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Hoffmann, R. A wiki for the life sciences where authorship matters. Nature Genetics (2008)

TMS motor cortical brain mapping in patients with complex regional pain syndrome type I.

OBJECTIVE: The motor cortical representation in patients with complex regional pain syndrome type I (CRPS I) was determined under the assumption that the motor cortex undergoes representational adaptations in the course of CRPS. METHODS: A total of 14 patients with CRPS I and a group of healthy subjects without any known neurological symptoms participated in the study. The motor cortical representation, i.e. the size of representation (cm2), motor-evoked potentials (MEP), the calculated volume (cm2 mV), and the center of gravity (CoG) were measured by transcranial magnetic stimulation. Recordings were made of the long extensor muscles of the forearm of the affected and unaffected hand. RESULTS: Analyses of the results revealed a significant asymmetry between the two hemispheres: the motor cortical representation corresponding to the unaffected hand was significantly larger. While the CoG data did not differ statistically between the two hemispheres, the CoG coordinates corresponding to the affected hand indicated a larger variability. CONCLUSIONS: The presence of pain and other CRPS symptoms may induce lasting changes in motor cortical plasticity, as it also does in the sensory cortex. SIGNIFICANCE: This could be of importance in rehabilitative strategies for the sensory motor system in CRPS I patients.[1]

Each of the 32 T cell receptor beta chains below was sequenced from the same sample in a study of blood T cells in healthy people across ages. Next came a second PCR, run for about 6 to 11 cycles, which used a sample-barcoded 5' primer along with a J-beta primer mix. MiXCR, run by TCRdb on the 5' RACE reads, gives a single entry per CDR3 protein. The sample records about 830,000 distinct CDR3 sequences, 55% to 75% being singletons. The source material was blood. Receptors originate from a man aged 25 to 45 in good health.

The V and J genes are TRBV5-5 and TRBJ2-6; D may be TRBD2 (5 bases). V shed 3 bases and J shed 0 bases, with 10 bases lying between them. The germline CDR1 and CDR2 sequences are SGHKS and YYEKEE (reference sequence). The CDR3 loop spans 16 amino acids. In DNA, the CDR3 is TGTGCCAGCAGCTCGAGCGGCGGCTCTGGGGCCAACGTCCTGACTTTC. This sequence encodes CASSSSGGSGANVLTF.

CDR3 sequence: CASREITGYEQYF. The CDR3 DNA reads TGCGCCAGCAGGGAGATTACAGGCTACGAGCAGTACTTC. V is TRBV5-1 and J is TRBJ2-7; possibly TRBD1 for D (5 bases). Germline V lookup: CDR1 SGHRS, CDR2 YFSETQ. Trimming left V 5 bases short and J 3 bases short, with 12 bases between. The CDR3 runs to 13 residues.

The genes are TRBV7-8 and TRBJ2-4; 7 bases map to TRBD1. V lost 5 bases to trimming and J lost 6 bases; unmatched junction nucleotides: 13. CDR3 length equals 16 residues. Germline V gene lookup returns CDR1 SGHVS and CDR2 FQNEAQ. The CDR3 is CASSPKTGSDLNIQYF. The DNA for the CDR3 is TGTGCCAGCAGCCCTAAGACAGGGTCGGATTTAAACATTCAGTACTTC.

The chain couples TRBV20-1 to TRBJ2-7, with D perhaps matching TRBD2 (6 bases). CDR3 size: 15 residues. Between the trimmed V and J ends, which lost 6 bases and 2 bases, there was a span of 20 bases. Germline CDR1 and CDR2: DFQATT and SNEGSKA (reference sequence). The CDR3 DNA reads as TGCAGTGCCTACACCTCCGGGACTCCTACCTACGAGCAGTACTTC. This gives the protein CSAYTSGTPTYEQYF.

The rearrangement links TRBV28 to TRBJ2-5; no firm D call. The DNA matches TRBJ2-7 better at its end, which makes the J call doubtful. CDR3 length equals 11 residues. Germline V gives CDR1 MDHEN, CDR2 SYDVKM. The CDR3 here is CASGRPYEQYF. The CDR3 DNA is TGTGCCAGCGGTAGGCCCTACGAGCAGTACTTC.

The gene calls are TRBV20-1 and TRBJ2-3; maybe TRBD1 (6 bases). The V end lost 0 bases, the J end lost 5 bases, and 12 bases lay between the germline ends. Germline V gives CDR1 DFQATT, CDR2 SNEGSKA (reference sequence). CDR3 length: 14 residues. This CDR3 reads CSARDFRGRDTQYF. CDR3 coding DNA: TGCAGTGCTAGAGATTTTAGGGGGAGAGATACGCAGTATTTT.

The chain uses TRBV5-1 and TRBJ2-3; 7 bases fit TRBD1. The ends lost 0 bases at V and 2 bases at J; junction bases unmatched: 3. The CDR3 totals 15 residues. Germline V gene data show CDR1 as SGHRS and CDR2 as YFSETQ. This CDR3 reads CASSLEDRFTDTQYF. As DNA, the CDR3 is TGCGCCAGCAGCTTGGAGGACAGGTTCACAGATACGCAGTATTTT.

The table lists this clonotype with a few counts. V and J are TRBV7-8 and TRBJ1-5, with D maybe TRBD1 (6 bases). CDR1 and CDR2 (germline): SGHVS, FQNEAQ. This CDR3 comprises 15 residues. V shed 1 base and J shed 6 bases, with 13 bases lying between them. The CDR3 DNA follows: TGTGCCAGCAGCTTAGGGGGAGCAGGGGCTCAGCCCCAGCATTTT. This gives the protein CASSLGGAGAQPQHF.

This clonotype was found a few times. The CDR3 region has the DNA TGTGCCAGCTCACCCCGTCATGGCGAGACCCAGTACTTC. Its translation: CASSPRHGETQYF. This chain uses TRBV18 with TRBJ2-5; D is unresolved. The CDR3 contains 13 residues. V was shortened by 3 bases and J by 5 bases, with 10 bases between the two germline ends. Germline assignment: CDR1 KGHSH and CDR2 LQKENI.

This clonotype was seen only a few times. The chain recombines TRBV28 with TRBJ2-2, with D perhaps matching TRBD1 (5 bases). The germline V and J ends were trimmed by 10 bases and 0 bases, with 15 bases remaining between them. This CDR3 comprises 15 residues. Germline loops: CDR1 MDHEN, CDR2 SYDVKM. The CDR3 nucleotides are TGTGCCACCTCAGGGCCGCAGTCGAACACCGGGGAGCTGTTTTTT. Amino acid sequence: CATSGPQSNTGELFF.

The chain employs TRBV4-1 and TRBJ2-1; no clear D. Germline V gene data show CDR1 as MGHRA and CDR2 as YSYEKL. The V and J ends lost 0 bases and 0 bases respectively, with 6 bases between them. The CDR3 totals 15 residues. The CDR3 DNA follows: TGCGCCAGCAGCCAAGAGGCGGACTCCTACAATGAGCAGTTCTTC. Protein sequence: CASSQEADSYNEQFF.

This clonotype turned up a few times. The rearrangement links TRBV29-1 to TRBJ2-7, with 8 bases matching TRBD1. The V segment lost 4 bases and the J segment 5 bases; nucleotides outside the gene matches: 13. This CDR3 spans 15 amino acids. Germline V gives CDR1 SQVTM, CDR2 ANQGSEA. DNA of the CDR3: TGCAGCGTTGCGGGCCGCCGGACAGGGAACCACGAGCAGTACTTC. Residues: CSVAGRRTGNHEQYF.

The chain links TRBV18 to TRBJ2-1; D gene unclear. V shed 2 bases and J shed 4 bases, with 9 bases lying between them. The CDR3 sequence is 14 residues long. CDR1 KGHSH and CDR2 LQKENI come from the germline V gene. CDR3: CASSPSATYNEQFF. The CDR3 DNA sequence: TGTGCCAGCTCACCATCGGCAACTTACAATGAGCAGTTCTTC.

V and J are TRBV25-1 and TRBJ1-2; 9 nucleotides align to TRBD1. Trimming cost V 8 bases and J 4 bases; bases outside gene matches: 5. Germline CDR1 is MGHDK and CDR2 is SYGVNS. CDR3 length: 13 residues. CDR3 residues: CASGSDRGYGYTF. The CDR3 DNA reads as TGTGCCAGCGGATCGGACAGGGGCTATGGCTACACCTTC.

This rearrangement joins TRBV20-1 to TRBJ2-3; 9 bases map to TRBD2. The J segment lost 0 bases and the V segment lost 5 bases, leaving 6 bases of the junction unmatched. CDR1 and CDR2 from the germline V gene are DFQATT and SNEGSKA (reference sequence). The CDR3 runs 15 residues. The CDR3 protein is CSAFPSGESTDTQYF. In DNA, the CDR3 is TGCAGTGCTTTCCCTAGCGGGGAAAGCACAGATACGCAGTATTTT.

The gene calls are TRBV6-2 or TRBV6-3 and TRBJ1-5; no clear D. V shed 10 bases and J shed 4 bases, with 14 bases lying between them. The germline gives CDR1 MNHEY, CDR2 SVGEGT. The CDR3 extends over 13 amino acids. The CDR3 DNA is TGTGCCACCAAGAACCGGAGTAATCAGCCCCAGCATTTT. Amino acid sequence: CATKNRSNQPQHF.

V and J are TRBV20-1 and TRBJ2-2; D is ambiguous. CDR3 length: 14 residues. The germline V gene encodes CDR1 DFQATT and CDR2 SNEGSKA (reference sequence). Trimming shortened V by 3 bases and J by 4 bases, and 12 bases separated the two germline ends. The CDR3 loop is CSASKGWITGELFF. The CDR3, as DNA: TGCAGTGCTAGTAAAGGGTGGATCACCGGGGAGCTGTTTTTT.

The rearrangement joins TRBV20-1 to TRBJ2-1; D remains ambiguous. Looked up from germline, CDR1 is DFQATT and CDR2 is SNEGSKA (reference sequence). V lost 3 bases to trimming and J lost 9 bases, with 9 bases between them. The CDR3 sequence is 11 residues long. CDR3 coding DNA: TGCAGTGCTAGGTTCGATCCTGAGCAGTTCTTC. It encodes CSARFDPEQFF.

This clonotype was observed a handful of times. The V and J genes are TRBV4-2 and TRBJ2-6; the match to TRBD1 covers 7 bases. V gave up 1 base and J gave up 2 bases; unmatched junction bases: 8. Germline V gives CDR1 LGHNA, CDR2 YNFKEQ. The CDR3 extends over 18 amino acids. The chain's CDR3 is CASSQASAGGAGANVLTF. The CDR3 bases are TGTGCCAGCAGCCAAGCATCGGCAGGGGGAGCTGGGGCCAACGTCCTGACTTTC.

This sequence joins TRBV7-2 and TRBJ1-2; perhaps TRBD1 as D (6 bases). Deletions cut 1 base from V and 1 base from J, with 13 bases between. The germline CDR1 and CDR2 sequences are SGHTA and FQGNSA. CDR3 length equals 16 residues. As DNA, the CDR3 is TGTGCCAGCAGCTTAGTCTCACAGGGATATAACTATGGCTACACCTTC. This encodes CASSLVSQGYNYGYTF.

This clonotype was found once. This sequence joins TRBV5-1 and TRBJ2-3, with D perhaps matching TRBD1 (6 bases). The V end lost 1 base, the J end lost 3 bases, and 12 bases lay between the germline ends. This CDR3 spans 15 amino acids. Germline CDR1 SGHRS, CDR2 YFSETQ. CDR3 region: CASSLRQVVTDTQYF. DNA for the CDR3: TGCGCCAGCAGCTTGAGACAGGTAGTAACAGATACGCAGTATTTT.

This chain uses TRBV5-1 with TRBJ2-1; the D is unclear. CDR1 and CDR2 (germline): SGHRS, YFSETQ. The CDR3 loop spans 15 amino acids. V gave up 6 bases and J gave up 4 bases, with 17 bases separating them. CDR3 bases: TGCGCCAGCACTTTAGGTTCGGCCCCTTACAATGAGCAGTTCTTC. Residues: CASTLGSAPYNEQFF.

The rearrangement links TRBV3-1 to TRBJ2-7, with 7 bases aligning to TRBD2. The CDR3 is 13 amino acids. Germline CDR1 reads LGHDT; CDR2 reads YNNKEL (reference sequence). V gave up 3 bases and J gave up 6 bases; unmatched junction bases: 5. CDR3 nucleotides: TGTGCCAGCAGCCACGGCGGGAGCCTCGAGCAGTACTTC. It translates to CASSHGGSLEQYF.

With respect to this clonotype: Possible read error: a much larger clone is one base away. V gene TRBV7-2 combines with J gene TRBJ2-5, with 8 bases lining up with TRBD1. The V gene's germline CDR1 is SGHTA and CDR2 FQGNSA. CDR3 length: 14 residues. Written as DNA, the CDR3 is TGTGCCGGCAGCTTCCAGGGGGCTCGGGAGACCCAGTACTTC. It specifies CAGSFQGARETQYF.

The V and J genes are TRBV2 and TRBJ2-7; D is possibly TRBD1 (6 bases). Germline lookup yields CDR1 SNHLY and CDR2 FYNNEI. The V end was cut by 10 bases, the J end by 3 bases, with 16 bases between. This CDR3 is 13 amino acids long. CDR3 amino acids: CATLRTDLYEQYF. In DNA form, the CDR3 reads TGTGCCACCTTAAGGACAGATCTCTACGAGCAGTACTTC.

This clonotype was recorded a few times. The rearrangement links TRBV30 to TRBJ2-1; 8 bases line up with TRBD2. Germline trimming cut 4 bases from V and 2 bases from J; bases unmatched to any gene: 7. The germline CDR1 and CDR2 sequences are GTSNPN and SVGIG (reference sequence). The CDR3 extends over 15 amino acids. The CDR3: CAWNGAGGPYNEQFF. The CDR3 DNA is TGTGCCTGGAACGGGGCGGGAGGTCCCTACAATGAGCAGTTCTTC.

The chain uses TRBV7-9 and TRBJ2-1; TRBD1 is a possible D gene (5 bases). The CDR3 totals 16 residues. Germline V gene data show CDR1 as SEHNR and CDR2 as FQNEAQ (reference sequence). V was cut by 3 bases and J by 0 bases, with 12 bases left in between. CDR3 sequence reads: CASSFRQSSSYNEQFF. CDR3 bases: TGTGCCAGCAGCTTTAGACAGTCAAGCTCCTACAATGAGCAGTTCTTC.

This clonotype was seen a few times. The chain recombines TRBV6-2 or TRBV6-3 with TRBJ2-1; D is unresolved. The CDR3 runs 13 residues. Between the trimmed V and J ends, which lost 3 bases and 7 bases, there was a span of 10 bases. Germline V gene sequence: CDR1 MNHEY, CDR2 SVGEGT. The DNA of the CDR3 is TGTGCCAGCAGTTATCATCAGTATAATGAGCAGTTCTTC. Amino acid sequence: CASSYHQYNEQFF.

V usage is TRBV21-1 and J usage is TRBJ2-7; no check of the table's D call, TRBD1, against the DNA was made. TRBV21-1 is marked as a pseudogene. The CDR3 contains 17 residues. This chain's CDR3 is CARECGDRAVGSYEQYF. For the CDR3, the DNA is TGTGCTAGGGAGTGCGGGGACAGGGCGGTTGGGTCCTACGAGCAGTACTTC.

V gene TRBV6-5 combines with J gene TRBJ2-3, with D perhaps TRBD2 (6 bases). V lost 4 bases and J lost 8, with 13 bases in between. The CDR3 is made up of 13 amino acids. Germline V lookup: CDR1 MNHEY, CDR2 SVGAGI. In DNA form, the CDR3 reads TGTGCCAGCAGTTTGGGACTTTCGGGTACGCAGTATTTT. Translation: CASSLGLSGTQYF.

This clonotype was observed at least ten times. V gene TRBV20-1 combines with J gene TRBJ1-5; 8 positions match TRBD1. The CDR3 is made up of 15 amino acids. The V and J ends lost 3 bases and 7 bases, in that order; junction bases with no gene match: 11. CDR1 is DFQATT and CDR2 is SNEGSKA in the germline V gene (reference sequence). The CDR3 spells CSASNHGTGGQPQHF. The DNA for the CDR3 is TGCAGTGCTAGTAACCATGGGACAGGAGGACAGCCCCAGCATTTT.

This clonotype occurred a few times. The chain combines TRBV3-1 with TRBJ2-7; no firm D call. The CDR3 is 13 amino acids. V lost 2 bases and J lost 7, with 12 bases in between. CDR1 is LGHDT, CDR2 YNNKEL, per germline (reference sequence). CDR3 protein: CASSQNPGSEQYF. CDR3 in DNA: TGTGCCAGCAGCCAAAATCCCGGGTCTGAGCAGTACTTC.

1. TMS motor cortical brain mapping in patients with complex regional pain syndrome type I. Krause, P., Förderreuther, S., Straube, A. Clinical neurophysiology : official journal of the International Federation of Clinical Neurophysiology. (2006) [Pubmed]
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